SYDNEY – It seems John Daly has finally worn out his welcome in Australia, as well as his supply of golf balls.
The long-hitting American bolted The Lakes Golf Club after hitting into a water hazard adjacent the 11th hole seven times and informing his playing partners he did not have any more golf balls. He was 7 over through 10 holes.
Daly wrote on Twitter, “when u run out of balls u run out of balls. yes, I shook my player’s partners hands & signed my card w/rules official.”
It’s a familiar move for Daly, who hit six balls into a lake at the 1998 Bay Hill Invitational and signed for an 18 on the hole, and his actions drew a strong response from officials at this week’s Australian Open.
“It is very disappointing for the tournament. It is certainly unprofessional, and I am extremely bitter and disappointed that he has treated this championship this way,” said Trevor Herden, the Australian Open tournament director. “It is becoming a bit of a habit. . . . It is unacceptable and I certainly hope that all the tours deal with it in the appropriate manner this time.”
According to the PGA of Australia Daly’s invitation to the Australian PGA Championship in two weeks has been rescinded.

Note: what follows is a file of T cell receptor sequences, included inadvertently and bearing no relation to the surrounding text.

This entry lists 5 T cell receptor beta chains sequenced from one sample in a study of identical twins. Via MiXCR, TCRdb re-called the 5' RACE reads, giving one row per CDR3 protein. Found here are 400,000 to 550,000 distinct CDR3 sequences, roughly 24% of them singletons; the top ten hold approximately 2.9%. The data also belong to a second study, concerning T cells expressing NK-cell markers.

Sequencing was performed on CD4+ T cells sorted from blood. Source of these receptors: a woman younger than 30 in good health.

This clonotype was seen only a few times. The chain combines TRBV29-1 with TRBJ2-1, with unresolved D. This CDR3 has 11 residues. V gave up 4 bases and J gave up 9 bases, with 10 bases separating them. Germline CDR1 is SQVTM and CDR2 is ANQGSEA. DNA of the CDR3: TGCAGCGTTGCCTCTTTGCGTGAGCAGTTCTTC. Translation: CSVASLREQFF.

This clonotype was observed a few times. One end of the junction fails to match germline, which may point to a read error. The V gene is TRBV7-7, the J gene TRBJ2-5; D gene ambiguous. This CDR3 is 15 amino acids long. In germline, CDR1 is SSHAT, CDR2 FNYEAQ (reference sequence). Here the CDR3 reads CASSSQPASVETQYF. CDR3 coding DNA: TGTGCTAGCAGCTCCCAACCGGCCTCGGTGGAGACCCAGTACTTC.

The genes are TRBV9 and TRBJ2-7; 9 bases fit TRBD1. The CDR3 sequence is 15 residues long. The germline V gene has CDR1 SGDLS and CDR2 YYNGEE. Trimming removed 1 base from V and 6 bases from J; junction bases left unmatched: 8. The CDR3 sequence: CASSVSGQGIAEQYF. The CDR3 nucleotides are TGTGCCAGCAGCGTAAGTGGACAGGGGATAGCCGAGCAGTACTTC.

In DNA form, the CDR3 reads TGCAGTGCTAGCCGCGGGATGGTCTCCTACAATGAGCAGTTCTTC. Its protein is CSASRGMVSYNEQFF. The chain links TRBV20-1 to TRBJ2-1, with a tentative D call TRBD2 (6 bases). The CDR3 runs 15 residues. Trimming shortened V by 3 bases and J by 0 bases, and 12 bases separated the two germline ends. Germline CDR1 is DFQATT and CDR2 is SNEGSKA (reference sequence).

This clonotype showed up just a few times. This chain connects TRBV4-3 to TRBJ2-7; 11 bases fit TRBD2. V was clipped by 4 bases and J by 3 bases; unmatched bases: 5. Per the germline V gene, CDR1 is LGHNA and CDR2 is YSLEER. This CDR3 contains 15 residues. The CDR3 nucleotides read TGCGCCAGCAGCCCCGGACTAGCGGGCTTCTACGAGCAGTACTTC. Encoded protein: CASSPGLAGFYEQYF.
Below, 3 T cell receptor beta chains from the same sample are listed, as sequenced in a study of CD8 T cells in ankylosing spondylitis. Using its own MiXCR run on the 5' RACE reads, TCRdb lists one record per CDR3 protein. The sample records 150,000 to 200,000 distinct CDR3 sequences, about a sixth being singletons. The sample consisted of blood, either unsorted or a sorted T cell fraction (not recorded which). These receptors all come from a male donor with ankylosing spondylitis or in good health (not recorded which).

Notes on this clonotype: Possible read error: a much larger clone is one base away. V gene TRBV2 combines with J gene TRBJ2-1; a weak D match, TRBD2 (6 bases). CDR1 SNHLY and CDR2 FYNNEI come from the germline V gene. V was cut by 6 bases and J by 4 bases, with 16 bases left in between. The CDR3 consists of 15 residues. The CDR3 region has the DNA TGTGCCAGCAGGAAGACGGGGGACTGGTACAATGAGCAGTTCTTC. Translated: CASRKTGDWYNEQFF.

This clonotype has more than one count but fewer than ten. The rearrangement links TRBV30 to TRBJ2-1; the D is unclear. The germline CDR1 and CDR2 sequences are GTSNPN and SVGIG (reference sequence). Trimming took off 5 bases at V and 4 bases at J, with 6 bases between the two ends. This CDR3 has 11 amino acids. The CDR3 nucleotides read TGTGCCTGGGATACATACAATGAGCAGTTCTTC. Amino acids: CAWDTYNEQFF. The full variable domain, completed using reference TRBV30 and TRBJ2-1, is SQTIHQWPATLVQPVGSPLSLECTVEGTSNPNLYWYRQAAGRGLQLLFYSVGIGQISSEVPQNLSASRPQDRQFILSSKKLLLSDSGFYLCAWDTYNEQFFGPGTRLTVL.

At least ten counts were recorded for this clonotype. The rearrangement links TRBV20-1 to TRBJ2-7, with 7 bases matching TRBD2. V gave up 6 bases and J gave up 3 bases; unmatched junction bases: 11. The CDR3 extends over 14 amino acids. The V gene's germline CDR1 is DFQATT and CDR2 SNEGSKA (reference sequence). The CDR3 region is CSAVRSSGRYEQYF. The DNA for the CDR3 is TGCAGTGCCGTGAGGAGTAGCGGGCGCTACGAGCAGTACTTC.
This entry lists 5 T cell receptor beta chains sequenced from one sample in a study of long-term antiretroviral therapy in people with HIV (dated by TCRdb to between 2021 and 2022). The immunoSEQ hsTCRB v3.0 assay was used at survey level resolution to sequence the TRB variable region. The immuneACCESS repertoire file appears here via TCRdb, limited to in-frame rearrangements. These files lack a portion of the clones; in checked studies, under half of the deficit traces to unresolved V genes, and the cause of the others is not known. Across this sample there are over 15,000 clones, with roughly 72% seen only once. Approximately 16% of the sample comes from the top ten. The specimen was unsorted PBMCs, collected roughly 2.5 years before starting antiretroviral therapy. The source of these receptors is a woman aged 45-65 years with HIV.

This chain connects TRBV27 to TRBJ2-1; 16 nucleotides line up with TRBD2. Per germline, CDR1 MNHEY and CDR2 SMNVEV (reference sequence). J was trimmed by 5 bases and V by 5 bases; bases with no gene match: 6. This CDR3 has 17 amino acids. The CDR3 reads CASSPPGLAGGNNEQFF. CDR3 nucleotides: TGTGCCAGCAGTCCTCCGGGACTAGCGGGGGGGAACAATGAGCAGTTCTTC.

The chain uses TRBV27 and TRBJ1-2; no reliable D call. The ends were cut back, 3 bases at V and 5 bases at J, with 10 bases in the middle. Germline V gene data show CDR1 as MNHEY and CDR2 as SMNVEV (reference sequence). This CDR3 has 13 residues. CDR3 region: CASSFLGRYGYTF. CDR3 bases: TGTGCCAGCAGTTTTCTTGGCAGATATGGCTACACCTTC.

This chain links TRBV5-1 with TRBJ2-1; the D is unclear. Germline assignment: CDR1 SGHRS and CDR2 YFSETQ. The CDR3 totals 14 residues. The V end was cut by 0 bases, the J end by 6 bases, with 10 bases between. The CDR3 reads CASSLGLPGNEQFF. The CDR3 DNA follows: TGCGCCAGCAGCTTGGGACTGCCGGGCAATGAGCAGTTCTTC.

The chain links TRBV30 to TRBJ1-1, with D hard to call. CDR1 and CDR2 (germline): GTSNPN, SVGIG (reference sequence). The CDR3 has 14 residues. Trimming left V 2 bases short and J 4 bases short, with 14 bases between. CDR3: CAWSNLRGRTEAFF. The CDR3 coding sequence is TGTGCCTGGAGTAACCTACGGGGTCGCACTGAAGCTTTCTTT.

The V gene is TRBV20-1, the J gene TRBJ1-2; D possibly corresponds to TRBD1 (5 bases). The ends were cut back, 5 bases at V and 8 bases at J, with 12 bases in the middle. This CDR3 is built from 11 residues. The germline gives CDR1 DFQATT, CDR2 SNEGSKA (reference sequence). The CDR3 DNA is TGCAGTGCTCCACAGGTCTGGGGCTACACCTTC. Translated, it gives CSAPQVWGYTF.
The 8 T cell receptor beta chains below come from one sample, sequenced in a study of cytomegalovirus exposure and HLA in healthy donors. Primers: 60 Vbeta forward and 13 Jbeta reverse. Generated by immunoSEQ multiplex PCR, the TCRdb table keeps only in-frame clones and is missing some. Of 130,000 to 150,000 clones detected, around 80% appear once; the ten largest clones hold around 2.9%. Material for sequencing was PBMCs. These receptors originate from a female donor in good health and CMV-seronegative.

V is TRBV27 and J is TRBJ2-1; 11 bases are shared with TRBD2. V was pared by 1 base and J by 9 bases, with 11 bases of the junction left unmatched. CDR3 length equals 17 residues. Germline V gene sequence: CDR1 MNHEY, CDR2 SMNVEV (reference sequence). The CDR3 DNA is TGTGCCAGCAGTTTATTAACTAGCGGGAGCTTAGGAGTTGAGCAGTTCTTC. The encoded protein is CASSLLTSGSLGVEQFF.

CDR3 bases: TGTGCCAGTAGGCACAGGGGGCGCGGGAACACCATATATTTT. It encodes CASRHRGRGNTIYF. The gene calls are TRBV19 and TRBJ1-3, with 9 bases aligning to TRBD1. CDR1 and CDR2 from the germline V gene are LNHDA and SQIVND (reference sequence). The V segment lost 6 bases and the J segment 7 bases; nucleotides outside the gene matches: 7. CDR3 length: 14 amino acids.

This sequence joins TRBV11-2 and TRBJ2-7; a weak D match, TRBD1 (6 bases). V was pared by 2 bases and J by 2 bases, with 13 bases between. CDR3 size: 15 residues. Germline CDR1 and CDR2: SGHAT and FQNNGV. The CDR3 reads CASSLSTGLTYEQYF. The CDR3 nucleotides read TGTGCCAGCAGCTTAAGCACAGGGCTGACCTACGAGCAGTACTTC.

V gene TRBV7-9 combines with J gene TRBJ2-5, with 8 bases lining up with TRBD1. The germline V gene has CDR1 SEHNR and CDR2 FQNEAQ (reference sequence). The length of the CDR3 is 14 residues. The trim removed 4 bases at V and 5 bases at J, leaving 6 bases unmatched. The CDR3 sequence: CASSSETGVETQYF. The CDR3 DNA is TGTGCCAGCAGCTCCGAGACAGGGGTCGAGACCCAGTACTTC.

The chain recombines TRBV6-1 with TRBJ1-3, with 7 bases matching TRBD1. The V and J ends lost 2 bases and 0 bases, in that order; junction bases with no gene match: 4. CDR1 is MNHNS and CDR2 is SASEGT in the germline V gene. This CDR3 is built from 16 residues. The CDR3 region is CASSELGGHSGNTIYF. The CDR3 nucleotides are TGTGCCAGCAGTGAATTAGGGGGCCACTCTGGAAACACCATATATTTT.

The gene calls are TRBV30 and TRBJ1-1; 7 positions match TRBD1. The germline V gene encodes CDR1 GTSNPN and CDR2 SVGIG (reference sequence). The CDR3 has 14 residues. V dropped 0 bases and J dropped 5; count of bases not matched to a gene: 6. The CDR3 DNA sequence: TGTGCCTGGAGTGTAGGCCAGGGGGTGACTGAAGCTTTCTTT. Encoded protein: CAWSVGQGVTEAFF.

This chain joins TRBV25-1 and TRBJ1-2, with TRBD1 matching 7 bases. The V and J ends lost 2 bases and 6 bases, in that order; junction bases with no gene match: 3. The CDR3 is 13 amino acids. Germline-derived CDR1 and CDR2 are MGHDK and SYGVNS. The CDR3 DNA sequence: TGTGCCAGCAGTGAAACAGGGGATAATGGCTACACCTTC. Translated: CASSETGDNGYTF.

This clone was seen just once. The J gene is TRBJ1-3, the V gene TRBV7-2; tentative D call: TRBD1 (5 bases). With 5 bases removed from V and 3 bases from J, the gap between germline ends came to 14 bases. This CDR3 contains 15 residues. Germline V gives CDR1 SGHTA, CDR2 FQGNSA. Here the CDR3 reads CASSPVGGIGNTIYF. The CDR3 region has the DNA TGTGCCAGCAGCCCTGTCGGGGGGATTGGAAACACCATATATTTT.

The incident began on the par-4 10th hole when Daly’s drive flew the green and landed in a bunker. He mistakenly played a golf ball from the practice range that was in a front bunker – practice balls this week have been provided by Srixon, which is the same brand that Daly plays. When he learned of his miscue he was assessed a two-stroke penalty.
“On No. 10 he hit a great tee shot and goes into the bunker and hits the wrong ball,” said Hunter Mahan, who was paired with Daly on Day 1 along with Australian Craig Parry. “I think he was quite frustrated and wasn’t enjoying himself.”
At the par-5 11th Daly’s drive narrowly found the rough and his 7-iron second shot sailed wide and into a lake, followed by six more wayward and wet attempts before he walked off the golf course.
“Once I saw two (golf balls) go in the water the effort went down pretty fast so we just kind of kept walking,” Mahan said.
Although Mahan said the incident was “not the most respectful thing,” Parry was more forgiving.
“He had the right club, he would have reached the green but the wind was blowing pretty hard from left to right,” he said. “I’m sure everyone would like to walk off at some stage in their career.”
If Australian officials have their way, the controversial American won’t get that chance again in one of their events.
Watch Round 2 of the Australian Open on Golf Channel Thursday at 8PM ET.